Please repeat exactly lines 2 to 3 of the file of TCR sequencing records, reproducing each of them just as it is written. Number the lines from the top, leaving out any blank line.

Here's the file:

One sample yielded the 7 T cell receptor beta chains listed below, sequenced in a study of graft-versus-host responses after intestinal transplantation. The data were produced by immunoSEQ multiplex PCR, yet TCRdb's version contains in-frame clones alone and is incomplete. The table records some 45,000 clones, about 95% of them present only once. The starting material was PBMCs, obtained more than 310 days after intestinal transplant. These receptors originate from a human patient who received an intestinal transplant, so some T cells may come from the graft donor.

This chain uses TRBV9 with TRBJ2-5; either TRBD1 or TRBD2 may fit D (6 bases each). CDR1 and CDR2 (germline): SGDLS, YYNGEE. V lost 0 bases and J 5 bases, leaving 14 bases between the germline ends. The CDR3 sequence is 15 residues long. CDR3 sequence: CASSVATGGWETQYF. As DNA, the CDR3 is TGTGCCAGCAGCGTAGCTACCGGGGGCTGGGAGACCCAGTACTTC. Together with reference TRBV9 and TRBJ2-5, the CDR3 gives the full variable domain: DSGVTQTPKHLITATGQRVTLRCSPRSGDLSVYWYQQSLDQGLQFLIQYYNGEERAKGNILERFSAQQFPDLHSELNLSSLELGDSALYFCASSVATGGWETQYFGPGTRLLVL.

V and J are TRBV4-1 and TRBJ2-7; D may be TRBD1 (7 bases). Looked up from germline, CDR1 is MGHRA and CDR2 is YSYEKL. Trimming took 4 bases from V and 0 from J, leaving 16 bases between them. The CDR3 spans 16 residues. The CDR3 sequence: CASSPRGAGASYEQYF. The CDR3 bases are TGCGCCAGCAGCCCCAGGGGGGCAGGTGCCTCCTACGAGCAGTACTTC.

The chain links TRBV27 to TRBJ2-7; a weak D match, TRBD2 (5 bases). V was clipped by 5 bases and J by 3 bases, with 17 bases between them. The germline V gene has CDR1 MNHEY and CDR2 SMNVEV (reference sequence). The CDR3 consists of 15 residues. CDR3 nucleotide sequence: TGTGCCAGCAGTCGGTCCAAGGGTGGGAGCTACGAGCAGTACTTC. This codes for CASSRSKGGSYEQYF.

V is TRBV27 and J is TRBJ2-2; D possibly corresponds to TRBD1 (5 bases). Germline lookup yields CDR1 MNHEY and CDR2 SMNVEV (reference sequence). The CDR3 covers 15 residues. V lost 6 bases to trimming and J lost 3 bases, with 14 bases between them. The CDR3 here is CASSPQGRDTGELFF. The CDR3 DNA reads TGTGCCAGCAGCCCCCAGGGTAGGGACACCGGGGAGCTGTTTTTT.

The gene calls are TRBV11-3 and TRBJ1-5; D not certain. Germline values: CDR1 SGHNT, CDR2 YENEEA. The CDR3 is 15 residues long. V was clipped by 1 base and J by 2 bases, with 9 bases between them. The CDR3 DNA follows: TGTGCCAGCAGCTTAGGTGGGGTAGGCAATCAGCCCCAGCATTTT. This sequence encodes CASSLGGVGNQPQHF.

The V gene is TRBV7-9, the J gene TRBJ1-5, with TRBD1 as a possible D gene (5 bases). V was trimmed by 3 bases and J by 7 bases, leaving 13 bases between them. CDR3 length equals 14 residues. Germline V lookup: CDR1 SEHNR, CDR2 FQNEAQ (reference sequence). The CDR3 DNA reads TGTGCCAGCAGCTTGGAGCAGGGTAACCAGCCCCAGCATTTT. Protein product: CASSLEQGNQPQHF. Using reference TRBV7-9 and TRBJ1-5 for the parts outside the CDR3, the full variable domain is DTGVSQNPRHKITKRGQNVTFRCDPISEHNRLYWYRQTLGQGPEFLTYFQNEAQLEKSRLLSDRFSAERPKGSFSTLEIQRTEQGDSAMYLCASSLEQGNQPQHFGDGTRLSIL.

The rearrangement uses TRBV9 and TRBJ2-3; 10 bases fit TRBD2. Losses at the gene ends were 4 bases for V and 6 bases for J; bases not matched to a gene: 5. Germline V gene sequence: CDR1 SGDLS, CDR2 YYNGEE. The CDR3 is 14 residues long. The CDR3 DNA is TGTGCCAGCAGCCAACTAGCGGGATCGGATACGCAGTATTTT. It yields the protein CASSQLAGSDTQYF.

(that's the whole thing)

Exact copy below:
This chain uses TRBV9 with TRBJ2-5; either TRBD1 or TRBD2 may fit D (6 bases each). CDR1 and CDR2 (germline): SGDLS, YYNGEE. V lost 0 bases and J 5 bases, leaving 14 bases between the germline ends. The CDR3 sequence is 15 residues long. CDR3 sequence: CASSVATGGWETQYF. As DNA, the CDR3 is TGTGCCAGCAGCGTAGCTACCGGGGGCTGGGAGACCCAGTACTTC. Together with reference TRBV9 and TRBJ2-5, the CDR3 gives the full variable domain: DSGVTQTPKHLITATGQRVTLRCSPRSGDLSVYWYQQSLDQGLQFLIQYYNGEERAKGNILERFSAQQFPDLHSELNLSSLELGDSALYFCASSVATGGWETQYFGPGTRLLVL.

V and J are TRBV4-1 and TRBJ2-7; D may be TRBD1 (7 bases). Looked up from germline, CDR1 is MGHRA and CDR2 is YSYEKL. Trimming took 4 bases from V and 0 from J, leaving 16 bases between them. The CDR3 spans 16 residues. The CDR3 sequence: CASSPRGAGASYEQYF. The CDR3 bases are TGCGCCAGCAGCCCCAGGGGGGCAGGTGCCTCCTACGAGCAGTACTTC.